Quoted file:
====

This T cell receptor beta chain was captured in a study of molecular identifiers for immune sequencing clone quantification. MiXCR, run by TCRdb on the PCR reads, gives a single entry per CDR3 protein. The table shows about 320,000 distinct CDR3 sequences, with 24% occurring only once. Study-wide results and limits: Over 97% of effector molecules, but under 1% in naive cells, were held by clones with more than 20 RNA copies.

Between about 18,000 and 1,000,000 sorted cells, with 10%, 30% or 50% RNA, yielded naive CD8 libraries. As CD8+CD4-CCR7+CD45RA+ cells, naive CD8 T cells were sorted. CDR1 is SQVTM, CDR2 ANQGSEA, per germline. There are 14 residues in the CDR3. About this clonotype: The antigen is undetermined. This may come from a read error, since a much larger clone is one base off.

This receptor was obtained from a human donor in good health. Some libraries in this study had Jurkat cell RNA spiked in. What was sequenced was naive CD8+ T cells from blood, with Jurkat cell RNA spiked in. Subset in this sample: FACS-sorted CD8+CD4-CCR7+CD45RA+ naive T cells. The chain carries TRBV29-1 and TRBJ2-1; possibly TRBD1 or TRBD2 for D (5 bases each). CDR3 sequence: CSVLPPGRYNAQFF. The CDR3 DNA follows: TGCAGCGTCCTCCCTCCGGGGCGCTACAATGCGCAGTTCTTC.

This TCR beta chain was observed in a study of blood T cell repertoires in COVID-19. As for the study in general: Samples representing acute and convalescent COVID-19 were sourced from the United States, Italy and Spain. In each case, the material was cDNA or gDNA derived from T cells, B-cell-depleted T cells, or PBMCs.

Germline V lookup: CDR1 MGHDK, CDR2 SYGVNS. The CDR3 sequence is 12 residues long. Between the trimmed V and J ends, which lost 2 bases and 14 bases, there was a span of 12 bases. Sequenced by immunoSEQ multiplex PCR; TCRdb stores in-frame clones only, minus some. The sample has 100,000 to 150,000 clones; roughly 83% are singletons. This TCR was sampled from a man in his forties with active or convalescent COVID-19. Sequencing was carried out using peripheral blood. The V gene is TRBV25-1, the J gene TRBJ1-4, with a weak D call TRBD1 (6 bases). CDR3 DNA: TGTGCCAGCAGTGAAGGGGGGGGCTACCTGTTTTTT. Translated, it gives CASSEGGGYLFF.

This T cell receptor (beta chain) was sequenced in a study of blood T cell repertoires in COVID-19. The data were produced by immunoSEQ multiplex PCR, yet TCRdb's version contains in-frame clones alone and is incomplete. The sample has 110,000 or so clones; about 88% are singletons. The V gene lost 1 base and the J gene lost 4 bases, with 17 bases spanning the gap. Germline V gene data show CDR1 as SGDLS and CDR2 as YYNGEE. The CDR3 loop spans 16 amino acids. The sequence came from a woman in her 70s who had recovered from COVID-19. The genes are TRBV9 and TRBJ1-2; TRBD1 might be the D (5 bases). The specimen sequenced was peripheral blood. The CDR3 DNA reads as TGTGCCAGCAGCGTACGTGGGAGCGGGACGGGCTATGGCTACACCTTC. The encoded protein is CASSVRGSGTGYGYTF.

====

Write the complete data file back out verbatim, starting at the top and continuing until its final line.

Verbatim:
This T cell receptor beta chain was captured in a study of molecular identifiers for immune sequencing clone quantification. MiXCR, run by TCRdb on the PCR reads, gives a single entry per CDR3 protein. The table shows about 320,000 distinct CDR3 sequences, with 24% occurring only once. Study-wide results and limits: Over 97% of effector molecules, but under 1% in naive cells, were held by clones with more than 20 RNA copies.

Between about 18,000 and 1,000,000 sorted cells, with 10%, 30% or 50% RNA, yielded naive CD8 libraries. As CD8+CD4-CCR7+CD45RA+ cells, naive CD8 T cells were sorted. CDR1 is SQVTM, CDR2 ANQGSEA, per germline. There are 14 residues in the CDR3. About this clonotype: The antigen is undetermined. This may come from a read error, since a much larger clone is one base off.

This receptor was obtained from a human donor in good health. Some libraries in this study had Jurkat cell RNA spiked in. What was sequenced was naive CD8+ T cells from blood, with Jurkat cell RNA spiked in. Subset in this sample: FACS-sorted CD8+CD4-CCR7+CD45RA+ naive T cells. The chain carries TRBV29-1 and TRBJ2-1; possibly TRBD1 or TRBD2 for D (5 bases each). CDR3 sequence: CSVLPPGRYNAQFF. The CDR3 DNA follows: TGCAGCGTCCTCCCTCCGGGGCGCTACAATGCGCAGTTCTTC.

This TCR beta chain was observed in a study of blood T cell repertoires in COVID-19. As for the study in general: Samples representing acute and convalescent COVID-19 were sourced from the United States, Italy and Spain. In each case, the material was cDNA or gDNA derived from T cells, B-cell-depleted T cells, or PBMCs.

Germline V lookup: CDR1 MGHDK, CDR2 SYGVNS. The CDR3 sequence is 12 residues long. Between the trimmed V and J ends, which lost 2 bases and 14 bases, there was a span of 12 bases. Sequenced by immunoSEQ multiplex PCR; TCRdb stores in-frame clones only, minus some. The sample has 100,000 to 150,000 clones; roughly 83% are singletons. This TCR was sampled from a man in his forties with active or convalescent COVID-19. Sequencing was carried out using peripheral blood. The V gene is TRBV25-1, the J gene TRBJ1-4, with a weak D call TRBD1 (6 bases). CDR3 DNA: TGTGCCAGCAGTGAAGGGGGGGGCTACCTGTTTTTT. Translated, it gives CASSEGGGYLFF.

This T cell receptor (beta chain) was sequenced in a study of blood T cell repertoires in COVID-19. The data were produced by immunoSEQ multiplex PCR, yet TCRdb's version contains in-frame clones alone and is incomplete. The sample has 110,000 or so clones; about 88% are singletons. The V gene lost 1 base and the J gene lost 4 bases, with 17 bases spanning the gap. Germline V gene data show CDR1 as SGDLS and CDR2 as YYNGEE. The CDR3 loop spans 16 amino acids. The sequence came from a woman in her 70s who had recovered from COVID-19. The genes are TRBV9 and TRBJ1-2; TRBD1 might be the D (5 bases). The specimen sequenced was peripheral blood. The CDR3 DNA reads as TGTGCCAGCAGCGTACGTGGGAGCGGGACGGGCTATGGCTACACCTTC. The encoded protein is CASSVRGSGTGYGYTF.